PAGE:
Leptin was coupled to either infrared IRDye® CW-800 (LICOR #929-71012) or far-red IRDye® 650 (LICOR #929-70020) fluorescent dyes. Coupling was carried out according to the IRDye® CW-800 kit handbook. Lyophilized recombinant mouse leptin (R&D systems Cat.# 498-OB-05M) was reconstituted in PBS with a pH of 8.5 to a final concentration of 1 mg/ml. The dye was reconstituted in RNAse-free water and the appropriate volume was added to 1 ml of 1 mg/ml leptin, then incubated at 20 °C for 2 h. Coupled leptin was separated from unbound dye by size exclusion column filtration (Pierce Zebra™ desalting spin columns, Life Technologies #89891). Dye solution not used for coupling was diluted to the same absorption value as that of the coupled leptin sample and used as a control. Largely avoiding freeze-thaw cycles, coupled leptin was stored in dark tubes and kept at 4 °C for short-term storage and −20 °C for long-term storage.
Ion exchange purification
To separate coupled from uncoupled leptin, we performed Ion Exchange Chromatography (IEX) using a Resource Q anion-exchange column with 1 ml volume (RESOURCETM Q, GE Healthcare) at pH 8. The leptin-CW800 sample underwent a buffer exchange, by sequential concentration/dilution steps into 20 mM TRIS-HCl pH 8 (Buffer A). After loading the sample onto the column, the column was washed with 10 column volumes of Buffer A. Separation was then achieved by applying a salt gradient based on increasing ionic strength to 0.5 M NaCl (50% Buffer B; 20 mM TRIS-HCl buffer pH 8, 1 M NaCl) at a flow rate of 4 ml/min and eluent volume of 20 columns. Finally, the column was washed with 5 column volumes of 100% Buffer B. For each fraction the purity and molecular weight was assessed by a Pierce BCA protein assay kit (Thermo Fisher Scientific Inc., Rockford, IL, USA) and SDS-PAGE, as described below.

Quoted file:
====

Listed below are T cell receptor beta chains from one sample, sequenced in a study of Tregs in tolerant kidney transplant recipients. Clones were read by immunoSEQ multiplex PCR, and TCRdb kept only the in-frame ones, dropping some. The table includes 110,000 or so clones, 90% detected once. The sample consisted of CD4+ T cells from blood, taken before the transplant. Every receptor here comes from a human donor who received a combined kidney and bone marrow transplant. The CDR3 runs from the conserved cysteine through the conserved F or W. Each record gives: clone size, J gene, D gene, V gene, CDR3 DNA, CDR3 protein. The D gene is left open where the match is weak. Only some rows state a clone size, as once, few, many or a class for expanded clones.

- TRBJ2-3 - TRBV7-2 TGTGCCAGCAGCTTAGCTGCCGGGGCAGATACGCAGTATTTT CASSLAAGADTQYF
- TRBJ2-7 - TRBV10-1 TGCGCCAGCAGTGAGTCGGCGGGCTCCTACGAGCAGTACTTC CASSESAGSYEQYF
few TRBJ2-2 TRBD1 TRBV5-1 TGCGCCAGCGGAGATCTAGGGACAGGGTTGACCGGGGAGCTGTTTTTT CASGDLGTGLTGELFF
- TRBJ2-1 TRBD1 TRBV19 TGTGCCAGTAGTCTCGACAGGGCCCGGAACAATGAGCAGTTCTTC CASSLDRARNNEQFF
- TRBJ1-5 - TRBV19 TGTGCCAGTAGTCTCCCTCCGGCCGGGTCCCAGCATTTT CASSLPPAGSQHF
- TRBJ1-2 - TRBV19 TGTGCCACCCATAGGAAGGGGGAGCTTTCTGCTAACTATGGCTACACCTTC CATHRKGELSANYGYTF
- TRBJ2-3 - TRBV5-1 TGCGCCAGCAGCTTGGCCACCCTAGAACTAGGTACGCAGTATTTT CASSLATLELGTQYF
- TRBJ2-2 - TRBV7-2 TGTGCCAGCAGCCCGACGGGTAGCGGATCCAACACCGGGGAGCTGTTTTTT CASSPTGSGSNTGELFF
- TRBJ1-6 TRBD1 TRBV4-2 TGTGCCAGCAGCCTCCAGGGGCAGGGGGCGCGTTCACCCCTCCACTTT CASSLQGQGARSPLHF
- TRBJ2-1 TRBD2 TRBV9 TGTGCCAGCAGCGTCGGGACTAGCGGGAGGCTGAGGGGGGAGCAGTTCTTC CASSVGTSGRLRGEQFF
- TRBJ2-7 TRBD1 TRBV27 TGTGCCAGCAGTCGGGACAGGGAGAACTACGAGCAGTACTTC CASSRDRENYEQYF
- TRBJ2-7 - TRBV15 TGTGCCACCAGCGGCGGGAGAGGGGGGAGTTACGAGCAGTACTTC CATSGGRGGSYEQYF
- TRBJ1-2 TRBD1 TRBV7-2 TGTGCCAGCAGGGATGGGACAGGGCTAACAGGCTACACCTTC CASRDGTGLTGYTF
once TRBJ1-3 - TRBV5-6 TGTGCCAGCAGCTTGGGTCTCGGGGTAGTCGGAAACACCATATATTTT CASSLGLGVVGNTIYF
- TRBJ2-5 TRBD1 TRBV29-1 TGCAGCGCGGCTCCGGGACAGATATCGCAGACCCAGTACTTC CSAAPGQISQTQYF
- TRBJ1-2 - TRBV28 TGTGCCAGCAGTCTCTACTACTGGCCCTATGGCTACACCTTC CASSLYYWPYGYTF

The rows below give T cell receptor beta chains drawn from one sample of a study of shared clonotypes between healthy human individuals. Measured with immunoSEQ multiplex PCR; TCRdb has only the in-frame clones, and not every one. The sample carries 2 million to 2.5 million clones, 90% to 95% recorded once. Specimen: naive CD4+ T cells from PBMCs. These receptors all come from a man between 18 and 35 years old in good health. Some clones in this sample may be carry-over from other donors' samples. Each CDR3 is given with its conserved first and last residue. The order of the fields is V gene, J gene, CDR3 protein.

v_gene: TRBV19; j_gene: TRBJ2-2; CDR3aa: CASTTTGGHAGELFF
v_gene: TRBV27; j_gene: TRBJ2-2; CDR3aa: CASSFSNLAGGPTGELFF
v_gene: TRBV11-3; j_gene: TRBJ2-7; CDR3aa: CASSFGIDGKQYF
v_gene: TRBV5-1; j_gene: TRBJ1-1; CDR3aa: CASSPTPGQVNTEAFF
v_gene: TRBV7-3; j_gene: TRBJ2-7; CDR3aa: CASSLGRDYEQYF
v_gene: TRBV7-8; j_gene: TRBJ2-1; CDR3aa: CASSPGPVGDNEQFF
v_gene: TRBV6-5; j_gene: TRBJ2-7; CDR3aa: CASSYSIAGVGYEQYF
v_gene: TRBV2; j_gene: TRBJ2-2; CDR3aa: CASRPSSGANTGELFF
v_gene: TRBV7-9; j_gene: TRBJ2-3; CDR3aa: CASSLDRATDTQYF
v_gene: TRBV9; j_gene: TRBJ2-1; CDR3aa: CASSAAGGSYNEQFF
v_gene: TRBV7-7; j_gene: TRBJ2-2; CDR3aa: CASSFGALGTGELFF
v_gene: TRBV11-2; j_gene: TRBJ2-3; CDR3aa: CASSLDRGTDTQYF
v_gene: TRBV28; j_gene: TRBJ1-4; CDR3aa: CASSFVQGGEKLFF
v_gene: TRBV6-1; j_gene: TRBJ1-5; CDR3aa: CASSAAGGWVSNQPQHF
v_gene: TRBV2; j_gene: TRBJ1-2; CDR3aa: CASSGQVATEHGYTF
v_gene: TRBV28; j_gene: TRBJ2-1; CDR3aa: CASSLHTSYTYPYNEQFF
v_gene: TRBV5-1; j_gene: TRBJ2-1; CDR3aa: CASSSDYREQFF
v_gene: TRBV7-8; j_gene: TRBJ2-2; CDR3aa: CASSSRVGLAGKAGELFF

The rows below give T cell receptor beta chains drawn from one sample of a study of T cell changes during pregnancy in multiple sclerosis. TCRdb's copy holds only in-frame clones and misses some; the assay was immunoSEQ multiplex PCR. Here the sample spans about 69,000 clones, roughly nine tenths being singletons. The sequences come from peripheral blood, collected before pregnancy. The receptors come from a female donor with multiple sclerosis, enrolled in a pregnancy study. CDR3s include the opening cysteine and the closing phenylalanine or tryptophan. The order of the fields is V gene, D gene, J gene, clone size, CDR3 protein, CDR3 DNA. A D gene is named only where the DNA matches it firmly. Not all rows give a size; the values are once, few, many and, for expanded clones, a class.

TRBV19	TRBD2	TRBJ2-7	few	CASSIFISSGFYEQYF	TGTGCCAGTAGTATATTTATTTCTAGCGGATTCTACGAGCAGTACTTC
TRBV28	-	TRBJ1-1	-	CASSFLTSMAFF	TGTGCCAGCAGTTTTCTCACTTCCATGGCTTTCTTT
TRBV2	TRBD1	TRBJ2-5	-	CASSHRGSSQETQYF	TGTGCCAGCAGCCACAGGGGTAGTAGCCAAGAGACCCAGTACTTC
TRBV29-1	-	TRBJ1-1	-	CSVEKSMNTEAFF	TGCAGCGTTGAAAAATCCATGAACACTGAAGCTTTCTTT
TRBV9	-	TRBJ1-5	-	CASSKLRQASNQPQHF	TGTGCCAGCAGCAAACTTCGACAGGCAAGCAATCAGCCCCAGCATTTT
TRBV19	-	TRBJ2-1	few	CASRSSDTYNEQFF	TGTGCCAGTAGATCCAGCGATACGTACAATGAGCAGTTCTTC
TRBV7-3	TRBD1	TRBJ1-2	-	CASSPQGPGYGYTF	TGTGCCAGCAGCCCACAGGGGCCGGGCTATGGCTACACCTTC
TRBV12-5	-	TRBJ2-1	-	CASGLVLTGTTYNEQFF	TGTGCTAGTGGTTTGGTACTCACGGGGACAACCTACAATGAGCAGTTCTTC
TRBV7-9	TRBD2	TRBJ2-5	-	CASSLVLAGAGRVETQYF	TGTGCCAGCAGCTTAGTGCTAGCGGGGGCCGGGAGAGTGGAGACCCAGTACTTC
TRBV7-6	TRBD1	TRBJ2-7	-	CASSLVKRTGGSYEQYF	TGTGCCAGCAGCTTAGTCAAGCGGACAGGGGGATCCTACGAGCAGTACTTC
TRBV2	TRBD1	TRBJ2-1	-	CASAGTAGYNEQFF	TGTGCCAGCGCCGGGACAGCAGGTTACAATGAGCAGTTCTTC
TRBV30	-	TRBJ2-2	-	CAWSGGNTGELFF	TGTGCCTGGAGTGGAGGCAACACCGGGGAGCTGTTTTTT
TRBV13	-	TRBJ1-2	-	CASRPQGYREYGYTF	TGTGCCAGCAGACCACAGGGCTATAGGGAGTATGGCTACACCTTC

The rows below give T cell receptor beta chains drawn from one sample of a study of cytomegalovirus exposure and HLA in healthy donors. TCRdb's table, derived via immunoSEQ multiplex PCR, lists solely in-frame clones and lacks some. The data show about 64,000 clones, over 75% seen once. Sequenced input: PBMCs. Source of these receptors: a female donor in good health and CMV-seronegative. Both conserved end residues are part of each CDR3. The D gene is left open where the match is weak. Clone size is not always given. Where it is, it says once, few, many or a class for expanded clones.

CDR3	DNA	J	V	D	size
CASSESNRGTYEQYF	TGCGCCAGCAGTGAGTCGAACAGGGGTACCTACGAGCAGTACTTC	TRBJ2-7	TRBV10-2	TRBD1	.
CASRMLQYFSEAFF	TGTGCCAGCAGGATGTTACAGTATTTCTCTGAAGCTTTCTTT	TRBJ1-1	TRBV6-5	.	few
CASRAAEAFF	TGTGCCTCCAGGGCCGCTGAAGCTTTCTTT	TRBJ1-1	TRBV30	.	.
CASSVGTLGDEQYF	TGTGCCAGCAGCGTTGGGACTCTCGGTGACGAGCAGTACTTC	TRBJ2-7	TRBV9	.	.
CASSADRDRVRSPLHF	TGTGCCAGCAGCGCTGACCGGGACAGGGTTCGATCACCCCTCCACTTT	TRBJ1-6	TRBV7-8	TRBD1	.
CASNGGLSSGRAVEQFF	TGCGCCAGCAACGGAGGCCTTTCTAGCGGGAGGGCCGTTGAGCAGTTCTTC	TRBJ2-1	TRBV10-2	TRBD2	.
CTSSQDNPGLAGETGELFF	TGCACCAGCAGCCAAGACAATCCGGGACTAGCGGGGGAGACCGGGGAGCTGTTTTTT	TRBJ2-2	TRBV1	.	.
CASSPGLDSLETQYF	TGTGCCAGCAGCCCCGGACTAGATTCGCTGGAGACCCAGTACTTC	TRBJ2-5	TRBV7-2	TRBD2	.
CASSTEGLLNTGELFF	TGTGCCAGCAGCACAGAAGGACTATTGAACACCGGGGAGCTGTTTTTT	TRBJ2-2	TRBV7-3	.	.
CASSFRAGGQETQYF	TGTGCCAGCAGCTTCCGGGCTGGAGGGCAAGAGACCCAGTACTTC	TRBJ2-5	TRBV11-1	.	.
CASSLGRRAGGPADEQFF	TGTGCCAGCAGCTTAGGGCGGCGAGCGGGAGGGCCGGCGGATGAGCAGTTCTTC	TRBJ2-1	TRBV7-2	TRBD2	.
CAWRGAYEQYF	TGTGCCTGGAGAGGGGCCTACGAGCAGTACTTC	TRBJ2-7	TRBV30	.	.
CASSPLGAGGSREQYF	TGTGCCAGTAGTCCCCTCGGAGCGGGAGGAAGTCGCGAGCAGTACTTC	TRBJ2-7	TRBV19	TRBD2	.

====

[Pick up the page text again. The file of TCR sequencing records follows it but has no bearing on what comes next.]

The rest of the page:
Median eminence and mediobasal hypothalamus dissection
Under a dissecting microscope the ME can be seen as a thin structure following the sagittal plane, lying on top of the hypothalamus. It was possible to see the fenestrated blood vessels running along the ME. Using very fine forceps (Dumont, 5SPSF – Inox – B), and applying light pressure parallel to either side of the ME, the ME was pinched away from the hypothalamus. Removing the ME causes a break in the third ventricle wall, and a small amount of fluid was seen leaving the ventricle. This may serve as confirmation that the ME was removed. To remove the MBH the brain was cut with a scalpel coronally, directly through the center of the hypothalamus. The two brain halves are then laid flat, to expose the hypothalamus face upwards. If the ME dissection was done correctly, the MBH will have a flat surface. If too much tissue was removed, it will have a concave surface. Using fine forceps, two 45° cuts were made vertically on either side of the MBH. A third cut was then made horizontally below the MBH, allowing the MBH to be lifted from the brain. Tissues were snap frozen in liquid nitrogen and stored at −80 °C.